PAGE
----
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The Dribble Drive Motion and Basketball Fundamentals

I read a recent blog post on www.thecrossovermovement.com in which author and site owner Brian McCormick wrote an excellent interpretation of basketball fundamentals as it pertains to basketball intelligence. Brian’s post was based on an article entitled, “High School Basketball is Boring: Coaches not Teaching the Fundamentals.” The premise of the article is that coaches today are not teaching the true fundamentals of the game of basketball. Sure, most coaches work on a player’s ability to dribble, pass, and shoot (I hope), but how many coaches really break down the game and show their players how to read defenses, how to come off screens, or to make the correct decision with the ball when having a man advantage?

Over the course of the last year, I have researched, studied, and taught myself the dribble drive motion offense so that I could implement it with my basketball team. First off, I am a major fan of the offense’s capability (when run correctly) to get wide open shots (most of which are layups) every time down the floor. Beyond that, I believe that this offense really stresses the importance of fundamentals. Each player must be able to dribble, pass, and shoot, but also be able to read the defense and react to make the correct pass, the correct drive, and take the correct shot. The DDM is truly an offense that teaches the players to play rather than teaching them plays. However, a coach has to be willing to turn the control of the game over to his players. When on the court, they must react to what the defense gives them; a coach cannot instruct them on how to react during the course of play from the sideline. This is a hard concept for many coaches to grasp and an even harder one for them to let go of because it gives control to the player, rather than the coach.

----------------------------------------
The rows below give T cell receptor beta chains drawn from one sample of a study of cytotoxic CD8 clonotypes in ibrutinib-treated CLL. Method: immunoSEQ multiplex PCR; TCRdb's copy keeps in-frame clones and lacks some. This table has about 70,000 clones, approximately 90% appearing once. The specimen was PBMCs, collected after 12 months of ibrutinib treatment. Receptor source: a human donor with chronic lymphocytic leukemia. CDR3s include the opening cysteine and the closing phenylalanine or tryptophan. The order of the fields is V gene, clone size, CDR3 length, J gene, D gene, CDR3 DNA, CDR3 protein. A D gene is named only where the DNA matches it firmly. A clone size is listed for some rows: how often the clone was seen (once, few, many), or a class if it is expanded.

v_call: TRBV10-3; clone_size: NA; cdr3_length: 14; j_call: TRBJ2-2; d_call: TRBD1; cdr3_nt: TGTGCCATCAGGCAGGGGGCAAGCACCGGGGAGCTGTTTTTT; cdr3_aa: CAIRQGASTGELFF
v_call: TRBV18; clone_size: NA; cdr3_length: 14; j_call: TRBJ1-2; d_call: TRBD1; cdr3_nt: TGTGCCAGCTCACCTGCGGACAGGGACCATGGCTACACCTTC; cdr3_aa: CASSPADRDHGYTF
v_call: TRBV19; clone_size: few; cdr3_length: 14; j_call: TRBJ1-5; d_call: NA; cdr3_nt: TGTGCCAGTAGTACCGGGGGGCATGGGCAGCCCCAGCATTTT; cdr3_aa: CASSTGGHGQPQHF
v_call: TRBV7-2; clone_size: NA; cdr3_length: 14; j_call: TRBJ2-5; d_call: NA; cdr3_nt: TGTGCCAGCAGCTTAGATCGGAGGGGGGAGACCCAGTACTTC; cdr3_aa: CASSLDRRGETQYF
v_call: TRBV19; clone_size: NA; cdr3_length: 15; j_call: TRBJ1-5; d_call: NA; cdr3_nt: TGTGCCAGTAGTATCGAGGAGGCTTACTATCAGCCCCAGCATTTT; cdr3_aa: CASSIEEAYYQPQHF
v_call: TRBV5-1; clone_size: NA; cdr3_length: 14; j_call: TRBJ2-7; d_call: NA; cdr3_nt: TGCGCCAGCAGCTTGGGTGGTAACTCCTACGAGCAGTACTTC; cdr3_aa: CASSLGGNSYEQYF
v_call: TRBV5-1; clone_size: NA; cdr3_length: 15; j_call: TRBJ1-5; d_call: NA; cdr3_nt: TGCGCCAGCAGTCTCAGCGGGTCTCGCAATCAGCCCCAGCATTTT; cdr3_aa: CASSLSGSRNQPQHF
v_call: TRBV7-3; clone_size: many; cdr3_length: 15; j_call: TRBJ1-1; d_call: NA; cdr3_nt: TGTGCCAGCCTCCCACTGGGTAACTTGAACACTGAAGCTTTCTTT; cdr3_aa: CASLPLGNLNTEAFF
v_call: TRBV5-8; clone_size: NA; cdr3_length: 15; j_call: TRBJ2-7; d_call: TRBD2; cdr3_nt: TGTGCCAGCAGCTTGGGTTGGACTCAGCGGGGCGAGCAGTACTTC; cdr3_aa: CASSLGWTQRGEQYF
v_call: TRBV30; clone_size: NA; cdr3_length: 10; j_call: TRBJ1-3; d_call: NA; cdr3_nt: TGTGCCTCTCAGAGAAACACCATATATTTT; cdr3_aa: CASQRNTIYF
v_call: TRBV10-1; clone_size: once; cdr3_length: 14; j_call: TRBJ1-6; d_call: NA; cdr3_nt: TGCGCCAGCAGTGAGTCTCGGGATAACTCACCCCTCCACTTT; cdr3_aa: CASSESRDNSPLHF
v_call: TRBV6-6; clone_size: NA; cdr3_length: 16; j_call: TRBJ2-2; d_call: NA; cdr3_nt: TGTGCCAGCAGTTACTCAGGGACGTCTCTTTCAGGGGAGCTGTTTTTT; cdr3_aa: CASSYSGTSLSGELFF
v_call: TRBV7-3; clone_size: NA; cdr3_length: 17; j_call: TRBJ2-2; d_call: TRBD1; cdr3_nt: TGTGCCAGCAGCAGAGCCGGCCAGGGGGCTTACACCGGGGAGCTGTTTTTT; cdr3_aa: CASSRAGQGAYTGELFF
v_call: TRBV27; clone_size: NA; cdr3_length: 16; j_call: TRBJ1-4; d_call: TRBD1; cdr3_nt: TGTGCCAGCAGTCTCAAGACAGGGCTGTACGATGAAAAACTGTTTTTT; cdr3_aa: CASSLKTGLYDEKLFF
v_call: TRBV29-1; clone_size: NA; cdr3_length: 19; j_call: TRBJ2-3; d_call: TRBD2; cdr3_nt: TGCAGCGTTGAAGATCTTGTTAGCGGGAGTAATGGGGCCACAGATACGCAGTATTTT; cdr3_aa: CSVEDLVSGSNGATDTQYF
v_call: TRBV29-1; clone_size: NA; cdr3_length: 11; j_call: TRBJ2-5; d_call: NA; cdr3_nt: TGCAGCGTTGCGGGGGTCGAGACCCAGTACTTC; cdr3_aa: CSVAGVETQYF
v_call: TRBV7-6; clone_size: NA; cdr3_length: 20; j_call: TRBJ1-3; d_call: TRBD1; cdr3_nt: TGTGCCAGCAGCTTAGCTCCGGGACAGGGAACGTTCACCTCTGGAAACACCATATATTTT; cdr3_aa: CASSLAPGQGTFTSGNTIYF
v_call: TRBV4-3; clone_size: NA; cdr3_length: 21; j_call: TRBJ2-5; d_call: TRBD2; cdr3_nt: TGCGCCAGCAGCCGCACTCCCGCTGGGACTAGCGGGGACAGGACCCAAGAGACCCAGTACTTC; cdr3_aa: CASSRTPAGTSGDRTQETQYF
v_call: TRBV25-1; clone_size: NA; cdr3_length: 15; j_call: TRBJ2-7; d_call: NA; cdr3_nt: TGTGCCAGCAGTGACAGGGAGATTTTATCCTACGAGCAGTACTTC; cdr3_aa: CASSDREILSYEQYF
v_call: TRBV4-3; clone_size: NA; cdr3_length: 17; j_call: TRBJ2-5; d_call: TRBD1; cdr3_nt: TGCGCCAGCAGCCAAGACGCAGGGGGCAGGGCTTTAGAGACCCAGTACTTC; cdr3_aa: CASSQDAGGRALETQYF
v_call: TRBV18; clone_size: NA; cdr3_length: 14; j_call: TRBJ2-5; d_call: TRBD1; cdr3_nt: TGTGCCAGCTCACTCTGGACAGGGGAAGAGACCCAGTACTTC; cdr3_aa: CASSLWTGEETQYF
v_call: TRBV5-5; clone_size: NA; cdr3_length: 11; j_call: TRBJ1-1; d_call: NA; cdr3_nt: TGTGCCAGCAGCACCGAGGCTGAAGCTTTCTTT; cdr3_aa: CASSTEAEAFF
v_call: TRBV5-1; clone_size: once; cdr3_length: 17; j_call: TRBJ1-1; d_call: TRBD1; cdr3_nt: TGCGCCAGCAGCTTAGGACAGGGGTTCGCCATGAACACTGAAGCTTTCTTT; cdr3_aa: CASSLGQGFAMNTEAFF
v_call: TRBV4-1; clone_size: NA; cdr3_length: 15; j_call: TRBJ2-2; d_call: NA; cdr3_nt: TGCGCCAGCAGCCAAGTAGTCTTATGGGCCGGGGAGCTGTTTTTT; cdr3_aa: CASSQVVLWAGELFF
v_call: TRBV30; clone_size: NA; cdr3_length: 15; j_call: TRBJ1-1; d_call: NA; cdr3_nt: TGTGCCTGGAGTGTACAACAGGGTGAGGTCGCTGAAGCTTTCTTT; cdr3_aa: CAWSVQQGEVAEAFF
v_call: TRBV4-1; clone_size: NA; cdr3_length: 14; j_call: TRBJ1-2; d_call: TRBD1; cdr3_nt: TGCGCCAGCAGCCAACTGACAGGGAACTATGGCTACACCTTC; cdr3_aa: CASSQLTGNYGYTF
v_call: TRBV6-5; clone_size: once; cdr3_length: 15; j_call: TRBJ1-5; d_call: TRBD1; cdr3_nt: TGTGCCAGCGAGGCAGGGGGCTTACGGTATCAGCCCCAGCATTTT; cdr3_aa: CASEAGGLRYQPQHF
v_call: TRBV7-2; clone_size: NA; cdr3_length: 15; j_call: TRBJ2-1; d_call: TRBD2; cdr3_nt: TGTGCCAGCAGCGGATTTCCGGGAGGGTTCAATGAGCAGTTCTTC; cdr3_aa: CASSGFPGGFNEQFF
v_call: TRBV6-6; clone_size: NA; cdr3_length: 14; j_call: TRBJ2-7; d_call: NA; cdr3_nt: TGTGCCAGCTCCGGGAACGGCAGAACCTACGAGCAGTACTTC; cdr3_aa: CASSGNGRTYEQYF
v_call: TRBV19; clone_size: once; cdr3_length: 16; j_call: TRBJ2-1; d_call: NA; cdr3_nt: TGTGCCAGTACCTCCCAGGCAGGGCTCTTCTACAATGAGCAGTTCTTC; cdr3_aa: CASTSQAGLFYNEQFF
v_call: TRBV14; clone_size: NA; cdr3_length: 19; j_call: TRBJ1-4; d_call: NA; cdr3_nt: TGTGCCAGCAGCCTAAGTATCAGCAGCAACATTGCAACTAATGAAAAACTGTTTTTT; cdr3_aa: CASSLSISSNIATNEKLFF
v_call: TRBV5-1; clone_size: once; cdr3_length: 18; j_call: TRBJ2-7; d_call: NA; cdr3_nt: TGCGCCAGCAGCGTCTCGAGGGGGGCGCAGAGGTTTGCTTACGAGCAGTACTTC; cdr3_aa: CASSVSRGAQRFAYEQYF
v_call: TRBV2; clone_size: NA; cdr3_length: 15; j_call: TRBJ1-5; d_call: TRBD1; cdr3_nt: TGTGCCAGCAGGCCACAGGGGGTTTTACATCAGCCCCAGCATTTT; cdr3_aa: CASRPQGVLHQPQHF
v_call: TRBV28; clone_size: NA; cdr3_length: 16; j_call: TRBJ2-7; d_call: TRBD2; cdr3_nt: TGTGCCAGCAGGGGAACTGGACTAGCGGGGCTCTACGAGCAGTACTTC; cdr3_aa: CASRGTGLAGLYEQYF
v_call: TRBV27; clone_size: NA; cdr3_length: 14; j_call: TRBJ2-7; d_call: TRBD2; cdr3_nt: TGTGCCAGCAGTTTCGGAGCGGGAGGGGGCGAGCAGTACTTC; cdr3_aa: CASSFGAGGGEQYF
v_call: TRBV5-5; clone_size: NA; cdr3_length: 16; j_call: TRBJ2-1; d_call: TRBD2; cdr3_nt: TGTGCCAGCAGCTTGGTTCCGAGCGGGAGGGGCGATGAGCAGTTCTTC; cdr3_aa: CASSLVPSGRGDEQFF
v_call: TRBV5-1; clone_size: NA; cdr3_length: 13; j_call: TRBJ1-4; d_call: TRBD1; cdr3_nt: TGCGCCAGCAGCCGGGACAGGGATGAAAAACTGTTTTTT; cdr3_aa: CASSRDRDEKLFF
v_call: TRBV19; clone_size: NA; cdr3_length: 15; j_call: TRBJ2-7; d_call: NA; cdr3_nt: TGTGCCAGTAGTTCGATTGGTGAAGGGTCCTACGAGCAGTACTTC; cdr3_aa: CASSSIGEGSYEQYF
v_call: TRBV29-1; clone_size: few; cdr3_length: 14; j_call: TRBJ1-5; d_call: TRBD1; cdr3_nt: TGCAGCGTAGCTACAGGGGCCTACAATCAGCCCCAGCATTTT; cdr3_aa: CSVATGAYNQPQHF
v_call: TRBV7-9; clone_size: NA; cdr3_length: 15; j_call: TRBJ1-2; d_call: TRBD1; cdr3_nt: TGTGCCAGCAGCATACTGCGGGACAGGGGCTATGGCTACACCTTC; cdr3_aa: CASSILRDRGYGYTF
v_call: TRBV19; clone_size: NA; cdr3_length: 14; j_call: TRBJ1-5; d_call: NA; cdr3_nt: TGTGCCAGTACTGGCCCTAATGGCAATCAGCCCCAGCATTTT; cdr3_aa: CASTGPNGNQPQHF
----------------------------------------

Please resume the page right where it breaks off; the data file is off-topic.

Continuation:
Coaches run set offenses because they like to know where the shot is going to come from and by whom it will be taken. There is definitely nothing wrong with this philosophy as it has been highly successful for many coaches throughout history. However, if we as coaches are going to criticize this generation of players for not having the real fundamentals of basketball, shouldn’t we be willing to go out and do something about it? The Dribble Drive Motion may not be for everyone, but the basis of this offense or any motion offense, should be something that we as coaches are teaching at the youth levels of basketball. By doing so we may be able to fix the issue that is plaguing today‚Äôs basketball players…a lack of fundamentals.


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